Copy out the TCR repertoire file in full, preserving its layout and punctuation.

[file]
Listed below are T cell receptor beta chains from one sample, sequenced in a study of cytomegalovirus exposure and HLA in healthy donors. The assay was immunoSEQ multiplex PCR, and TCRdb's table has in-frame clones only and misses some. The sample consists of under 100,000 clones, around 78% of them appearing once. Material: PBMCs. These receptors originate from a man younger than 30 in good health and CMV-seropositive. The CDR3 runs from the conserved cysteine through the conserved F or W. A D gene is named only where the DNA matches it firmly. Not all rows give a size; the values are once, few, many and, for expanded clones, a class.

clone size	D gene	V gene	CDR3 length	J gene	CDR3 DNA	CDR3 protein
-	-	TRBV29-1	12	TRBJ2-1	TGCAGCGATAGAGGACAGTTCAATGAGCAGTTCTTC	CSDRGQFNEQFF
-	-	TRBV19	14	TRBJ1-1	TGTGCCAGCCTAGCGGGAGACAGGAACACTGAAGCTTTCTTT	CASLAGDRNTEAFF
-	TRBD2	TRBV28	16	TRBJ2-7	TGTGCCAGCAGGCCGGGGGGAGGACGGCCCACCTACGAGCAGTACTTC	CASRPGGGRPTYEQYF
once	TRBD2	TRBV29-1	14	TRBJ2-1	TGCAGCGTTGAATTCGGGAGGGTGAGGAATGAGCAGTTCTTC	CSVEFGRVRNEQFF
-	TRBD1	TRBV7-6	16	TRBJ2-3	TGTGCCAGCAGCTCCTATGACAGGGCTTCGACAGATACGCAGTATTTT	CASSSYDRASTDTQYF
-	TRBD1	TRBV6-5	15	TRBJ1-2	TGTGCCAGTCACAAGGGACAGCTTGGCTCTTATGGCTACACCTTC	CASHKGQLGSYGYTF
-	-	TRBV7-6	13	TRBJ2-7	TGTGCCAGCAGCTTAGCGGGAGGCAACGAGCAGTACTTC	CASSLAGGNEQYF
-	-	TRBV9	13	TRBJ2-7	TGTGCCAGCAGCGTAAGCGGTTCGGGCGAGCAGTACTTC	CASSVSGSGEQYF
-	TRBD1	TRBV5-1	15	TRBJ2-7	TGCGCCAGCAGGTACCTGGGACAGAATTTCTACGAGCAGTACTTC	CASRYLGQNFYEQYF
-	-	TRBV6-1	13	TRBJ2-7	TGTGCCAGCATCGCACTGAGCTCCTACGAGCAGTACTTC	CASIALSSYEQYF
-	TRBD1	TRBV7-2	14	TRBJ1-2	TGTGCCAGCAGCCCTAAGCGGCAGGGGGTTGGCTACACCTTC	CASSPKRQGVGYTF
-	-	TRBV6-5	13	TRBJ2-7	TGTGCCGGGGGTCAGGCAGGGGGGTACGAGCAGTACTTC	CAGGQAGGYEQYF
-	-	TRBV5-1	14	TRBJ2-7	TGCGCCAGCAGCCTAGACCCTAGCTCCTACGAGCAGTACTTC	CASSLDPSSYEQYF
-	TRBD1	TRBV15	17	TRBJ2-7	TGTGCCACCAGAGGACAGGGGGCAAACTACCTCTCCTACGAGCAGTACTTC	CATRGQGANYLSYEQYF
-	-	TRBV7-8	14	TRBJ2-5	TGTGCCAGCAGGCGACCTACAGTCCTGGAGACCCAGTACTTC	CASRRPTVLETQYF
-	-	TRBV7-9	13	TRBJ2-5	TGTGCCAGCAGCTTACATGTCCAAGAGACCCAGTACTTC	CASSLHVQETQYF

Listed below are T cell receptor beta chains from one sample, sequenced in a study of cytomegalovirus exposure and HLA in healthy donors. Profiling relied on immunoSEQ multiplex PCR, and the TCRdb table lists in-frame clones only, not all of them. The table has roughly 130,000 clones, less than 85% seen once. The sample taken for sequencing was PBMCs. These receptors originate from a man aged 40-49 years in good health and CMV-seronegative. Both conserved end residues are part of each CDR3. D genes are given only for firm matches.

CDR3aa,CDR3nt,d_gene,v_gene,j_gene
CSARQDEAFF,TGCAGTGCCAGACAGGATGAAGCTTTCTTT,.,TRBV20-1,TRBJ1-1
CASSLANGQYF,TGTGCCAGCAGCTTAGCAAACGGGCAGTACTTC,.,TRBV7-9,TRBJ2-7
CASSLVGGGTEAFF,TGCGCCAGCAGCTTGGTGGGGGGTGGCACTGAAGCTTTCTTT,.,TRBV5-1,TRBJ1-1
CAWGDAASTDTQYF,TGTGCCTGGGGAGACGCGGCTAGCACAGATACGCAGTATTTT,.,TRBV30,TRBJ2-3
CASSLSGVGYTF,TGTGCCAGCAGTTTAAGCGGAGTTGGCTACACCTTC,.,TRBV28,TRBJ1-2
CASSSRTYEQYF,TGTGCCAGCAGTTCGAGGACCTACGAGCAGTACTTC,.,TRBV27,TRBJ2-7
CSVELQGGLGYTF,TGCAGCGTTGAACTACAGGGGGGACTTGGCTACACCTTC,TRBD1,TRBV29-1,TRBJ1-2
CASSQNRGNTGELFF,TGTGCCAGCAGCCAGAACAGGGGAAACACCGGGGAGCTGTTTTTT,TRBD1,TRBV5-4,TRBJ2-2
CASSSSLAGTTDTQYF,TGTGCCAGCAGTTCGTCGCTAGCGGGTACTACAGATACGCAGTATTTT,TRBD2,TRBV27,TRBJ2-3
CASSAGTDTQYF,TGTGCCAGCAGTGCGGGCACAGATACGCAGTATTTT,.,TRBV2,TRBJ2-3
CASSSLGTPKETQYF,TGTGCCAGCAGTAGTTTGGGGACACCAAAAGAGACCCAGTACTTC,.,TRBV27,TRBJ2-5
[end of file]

Listed below are T cell receptor beta chains from one sample, sequenced in a study of cytomegalovirus exposure and HLA in healthy donors. The assay was immunoSEQ multiplex PCR, and TCRdb's table has in-frame clones only and misses some. The sample consists of under 100,000 clones, around 78% of them appearing once. Material: PBMCs. These receptors originate from a man younger than 30 in good health and CMV-seropositive. The CDR3 runs from the conserved cysteine through the conserved F or W. A D gene is named only where the DNA matches it firmly. Not all rows give a size; the values are once, few, many and, for expanded clones, a class.

clone size	D gene	V gene	CDR3 length	J gene	CDR3 DNA	CDR3 protein
-	-	TRBV29-1	12	TRBJ2-1	TGCAGCGATAGAGGACAGTTCAATGAGCAGTTCTTC	CSDRGQFNEQFF
-	-	TRBV19	14	TRBJ1-1	TGTGCCAGCCTAGCGGGAGACAGGAACACTGAAGCTTTCTTT	CASLAGDRNTEAFF
-	TRBD2	TRBV28	16	TRBJ2-7	TGTGCCAGCAGGCCGGGGGGAGGACGGCCCACCTACGAGCAGTACTTC	CASRPGGGRPTYEQYF
once	TRBD2	TRBV29-1	14	TRBJ2-1	TGCAGCGTTGAATTCGGGAGGGTGAGGAATGAGCAGTTCTTC	CSVEFGRVRNEQFF
-	TRBD1	TRBV7-6	16	TRBJ2-3	TGTGCCAGCAGCTCCTATGACAGGGCTTCGACAGATACGCAGTATTTT	CASSSYDRASTDTQYF
-	TRBD1	TRBV6-5	15	TRBJ1-2	TGTGCCAGTCACAAGGGACAGCTTGGCTCTTATGGCTACACCTTC	CASHKGQLGSYGYTF
-	-	TRBV7-6	13	TRBJ2-7	TGTGCCAGCAGCTTAGCGGGAGGCAACGAGCAGTACTTC	CASSLAGGNEQYF
-	-	TRBV9	13	TRBJ2-7	TGTGCCAGCAGCGTAAGCGGTTCGGGCGAGCAGTACTTC	CASSVSGSGEQYF
-	TRBD1	TRBV5-1	15	TRBJ2-7	TGCGCCAGCAGGTACCTGGGACAGAATTTCTACGAGCAGTACTTC	CASRYLGQNFYEQYF
-	-	TRBV6-1	13	TRBJ2-7	TGTGCCAGCATCGCACTGAGCTCCTACGAGCAGTACTTC	CASIALSSYEQYF
-	TRBD1	TRBV7-2	14	TRBJ1-2	TGTGCCAGCAGCCCTAAGCGGCAGGGGGTTGGCTACACCTTC	CASSPKRQGVGYTF
-	-	TRBV6-5	13	TRBJ2-7	TGTGCCGGGGGTCAGGCAGGGGGGTACGAGCAGTACTTC	CAGGQAGGYEQYF
-	-	TRBV5-1	14	TRBJ2-7	TGCGCCAGCAGCCTAGACCCTAGCTCCTACGAGCAGTACTTC	CASSLDPSSYEQYF
-	TRBD1	TRBV15	17	TRBJ2-7	TGTGCCACCAGAGGACAGGGGGCAAACTACCTCTCCTACGAGCAGTACTTC	CATRGQGANYLSYEQYF
-	-	TRBV7-8	14	TRBJ2-5	TGTGCCAGCAGGCGACCTACAGTCCTGGAGACCCAGTACTTC	CASRRPTVLETQYF
-	-	TRBV7-9	13	TRBJ2-5	TGTGCCAGCAGCTTACATGTCCAAGAGACCCAGTACTTC	CASSLHVQETQYF

Listed below are T cell receptor beta chains from one sample, sequenced in a study of cytomegalovirus exposure and HLA in healthy donors. Profiling relied on immunoSEQ multiplex PCR, and the TCRdb table lists in-frame clones only, not all of them. The table has roughly 130,000 clones, less than 85% seen once. The sample taken for sequencing was PBMCs. These receptors originate from a man aged 40-49 years in good health and CMV-seronegative. Both conserved end residues are part of each CDR3. D genes are given only for firm matches.

CDR3aa,CDR3nt,d_gene,v_gene,j_gene
CSARQDEAFF,TGCAGTGCCAGACAGGATGAAGCTTTCTTT,.,TRBV20-1,TRBJ1-1
CASSLANGQYF,TGTGCCAGCAGCTTAGCAAACGGGCAGTACTTC,.,TRBV7-9,TRBJ2-7
CASSLVGGGTEAFF,TGCGCCAGCAGCTTGGTGGGGGGTGGCACTGAAGCTTTCTTT,.,TRBV5-1,TRBJ1-1
CAWGDAASTDTQYF,TGTGCCTGGGGAGACGCGGCTAGCACAGATACGCAGTATTTT,.,TRBV30,TRBJ2-3
CASSLSGVGYTF,TGTGCCAGCAGTTTAAGCGGAGTTGGCTACACCTTC,.,TRBV28,TRBJ1-2
CASSSRTYEQYF,TGTGCCAGCAGTTCGAGGACCTACGAGCAGTACTTC,.,TRBV27,TRBJ2-7
CSVELQGGLGYTF,TGCAGCGTTGAACTACAGGGGGGACTTGGCTACACCTTC,TRBD1,TRBV29-1,TRBJ1-2
CASSQNRGNTGELFF,TGTGCCAGCAGCCAGAACAGGGGAAACACCGGGGAGCTGTTTTTT,TRBD1,TRBV5-4,TRBJ2-2
CASSSSLAGTTDTQYF,TGTGCCAGCAGTTCGTCGCTAGCGGGTACTACAGATACGCAGTATTTT,TRBD2,TRBV27,TRBJ2-3
CASSAGTDTQYF,TGTGCCAGCAGTGCGGGCACAGATACGCAGTATTTT,.,TRBV2,TRBJ2-3
CASSSLGTPKETQYF,TGTGCCAGCAGTAGTTTGGGGACACCAAAAGAGACCCAGTACTTC,.,TRBV27,TRBJ2-5